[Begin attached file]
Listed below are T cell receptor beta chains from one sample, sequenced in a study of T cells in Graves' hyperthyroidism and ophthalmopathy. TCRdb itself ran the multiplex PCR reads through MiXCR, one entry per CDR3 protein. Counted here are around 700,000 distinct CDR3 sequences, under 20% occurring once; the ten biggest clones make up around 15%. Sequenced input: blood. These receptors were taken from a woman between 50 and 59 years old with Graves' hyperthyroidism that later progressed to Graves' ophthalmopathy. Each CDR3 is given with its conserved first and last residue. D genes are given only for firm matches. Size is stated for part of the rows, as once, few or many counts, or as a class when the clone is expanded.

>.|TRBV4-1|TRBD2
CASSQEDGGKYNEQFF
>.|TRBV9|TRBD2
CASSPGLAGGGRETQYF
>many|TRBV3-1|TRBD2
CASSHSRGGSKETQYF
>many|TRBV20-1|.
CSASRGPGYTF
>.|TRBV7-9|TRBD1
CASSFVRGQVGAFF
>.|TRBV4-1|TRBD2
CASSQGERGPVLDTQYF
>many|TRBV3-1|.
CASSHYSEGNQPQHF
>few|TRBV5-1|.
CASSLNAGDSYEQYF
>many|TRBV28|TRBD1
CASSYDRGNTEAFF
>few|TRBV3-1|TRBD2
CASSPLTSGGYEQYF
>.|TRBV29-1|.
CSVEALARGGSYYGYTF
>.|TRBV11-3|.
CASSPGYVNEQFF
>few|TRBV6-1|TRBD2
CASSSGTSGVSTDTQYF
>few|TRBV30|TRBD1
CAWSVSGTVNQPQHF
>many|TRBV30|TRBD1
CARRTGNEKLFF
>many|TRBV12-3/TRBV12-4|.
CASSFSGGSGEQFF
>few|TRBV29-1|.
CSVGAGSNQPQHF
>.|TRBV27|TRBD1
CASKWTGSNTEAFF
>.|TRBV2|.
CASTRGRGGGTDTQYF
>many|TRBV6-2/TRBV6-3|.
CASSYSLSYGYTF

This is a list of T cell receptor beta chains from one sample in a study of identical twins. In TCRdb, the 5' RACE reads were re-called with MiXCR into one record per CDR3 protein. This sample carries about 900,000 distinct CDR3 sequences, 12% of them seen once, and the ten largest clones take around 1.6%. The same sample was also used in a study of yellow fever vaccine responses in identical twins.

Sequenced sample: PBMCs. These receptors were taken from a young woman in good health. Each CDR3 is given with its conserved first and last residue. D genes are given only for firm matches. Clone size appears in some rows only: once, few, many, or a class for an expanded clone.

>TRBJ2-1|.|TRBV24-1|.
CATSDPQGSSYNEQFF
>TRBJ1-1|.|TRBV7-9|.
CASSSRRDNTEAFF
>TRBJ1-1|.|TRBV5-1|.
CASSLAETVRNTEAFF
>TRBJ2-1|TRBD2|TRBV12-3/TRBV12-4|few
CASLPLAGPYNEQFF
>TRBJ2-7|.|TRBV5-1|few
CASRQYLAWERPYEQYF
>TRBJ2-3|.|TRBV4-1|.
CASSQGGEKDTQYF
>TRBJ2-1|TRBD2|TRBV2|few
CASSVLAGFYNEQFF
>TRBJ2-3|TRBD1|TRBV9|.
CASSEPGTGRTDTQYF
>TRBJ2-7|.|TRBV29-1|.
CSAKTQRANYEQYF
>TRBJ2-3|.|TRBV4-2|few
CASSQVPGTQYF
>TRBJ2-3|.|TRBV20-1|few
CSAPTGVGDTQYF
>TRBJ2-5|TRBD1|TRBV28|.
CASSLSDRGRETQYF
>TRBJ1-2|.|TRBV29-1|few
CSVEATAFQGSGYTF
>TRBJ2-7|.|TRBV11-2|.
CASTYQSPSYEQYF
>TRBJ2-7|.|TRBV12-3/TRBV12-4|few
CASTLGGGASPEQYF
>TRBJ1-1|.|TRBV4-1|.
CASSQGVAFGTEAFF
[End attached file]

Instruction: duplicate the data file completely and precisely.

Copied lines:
Listed below are T cell receptor beta chains from one sample, sequenced in a study of T cells in Graves' hyperthyroidism and ophthalmopathy. TCRdb itself ran the multiplex PCR reads through MiXCR, one entry per CDR3 protein. Counted here are around 700,000 distinct CDR3 sequences, under 20% occurring once; the ten biggest clones make up around 15%. Sequenced input: blood. These receptors were taken from a woman between 50 and 59 years old with Graves' hyperthyroidism that later progressed to Graves' ophthalmopathy. Each CDR3 is given with its conserved first and last residue. D genes are given only for firm matches. Size is stated for part of the rows, as once, few or many counts, or as a class when the clone is expanded.

>.|TRBV4-1|TRBD2
CASSQEDGGKYNEQFF
>.|TRBV9|TRBD2
CASSPGLAGGGRETQYF
>many|TRBV3-1|TRBD2
CASSHSRGGSKETQYF
>many|TRBV20-1|.
CSASRGPGYTF
>.|TRBV7-9|TRBD1
CASSFVRGQVGAFF
>.|TRBV4-1|TRBD2
CASSQGERGPVLDTQYF
>many|TRBV3-1|.
CASSHYSEGNQPQHF
>few|TRBV5-1|.
CASSLNAGDSYEQYF
>many|TRBV28|TRBD1
CASSYDRGNTEAFF
>few|TRBV3-1|TRBD2
CASSPLTSGGYEQYF
>.|TRBV29-1|.
CSVEALARGGSYYGYTF
>.|TRBV11-3|.
CASSPGYVNEQFF
>few|TRBV6-1|TRBD2
CASSSGTSGVSTDTQYF
>few|TRBV30|TRBD1
CAWSVSGTVNQPQHF
>many|TRBV30|TRBD1
CARRTGNEKLFF
>many|TRBV12-3/TRBV12-4|.
CASSFSGGSGEQFF
>few|TRBV29-1|.
CSVGAGSNQPQHF
>.|TRBV27|TRBD1
CASKWTGSNTEAFF
>.|TRBV2|.
CASTRGRGGGTDTQYF
>many|TRBV6-2/TRBV6-3|.
CASSYSLSYGYTF

This is a list of T cell receptor beta chains from one sample in a study of identical twins. In TCRdb, the 5' RACE reads were re-called with MiXCR into one record per CDR3 protein. This sample carries about 900,000 distinct CDR3 sequences, 12% of them seen once, and the ten largest clones take around 1.6%. The same sample was also used in a study of yellow fever vaccine responses in identical twins.

Sequenced sample: PBMCs. These receptors were taken from a young woman in good health. Each CDR3 is given with its conserved first and last residue. D genes are given only for firm matches. Clone size appears in some rows only: once, few, many, or a class for an expanded clone.

>TRBJ2-1|.|TRBV24-1|.
CATSDPQGSSYNEQFF
>TRBJ1-1|.|TRBV7-9|.
CASSSRRDNTEAFF
>TRBJ1-1|.|TRBV5-1|.
CASSLAETVRNTEAFF
>TRBJ2-1|TRBD2|TRBV12-3/TRBV12-4|few
CASLPLAGPYNEQFF
>TRBJ2-7|.|TRBV5-1|few
CASRQYLAWERPYEQYF
>TRBJ2-3|.|TRBV4-1|.
CASSQGGEKDTQYF
>TRBJ2-1|TRBD2|TRBV2|few
CASSVLAGFYNEQFF
>TRBJ2-3|TRBD1|TRBV9|.
CASSEPGTGRTDTQYF
>TRBJ2-7|.|TRBV29-1|.
CSAKTQRANYEQYF
>TRBJ2-3|.|TRBV4-2|few
CASSQVPGTQYF
>TRBJ2-3|.|TRBV20-1|few
CSAPTGVGDTQYF
>TRBJ2-5|TRBD1|TRBV28|.
CASSLSDRGRETQYF
>TRBJ1-2|.|TRBV29-1|few
CSVEATAFQGSGYTF
>TRBJ2-7|.|TRBV11-2|.
CASTYQSPSYEQYF
>TRBJ2-7|.|TRBV12-3/TRBV12-4|few
CASTLGGGASPEQYF
>TRBJ1-1|.|TRBV4-1|.
CASSQGVAFGTEAFF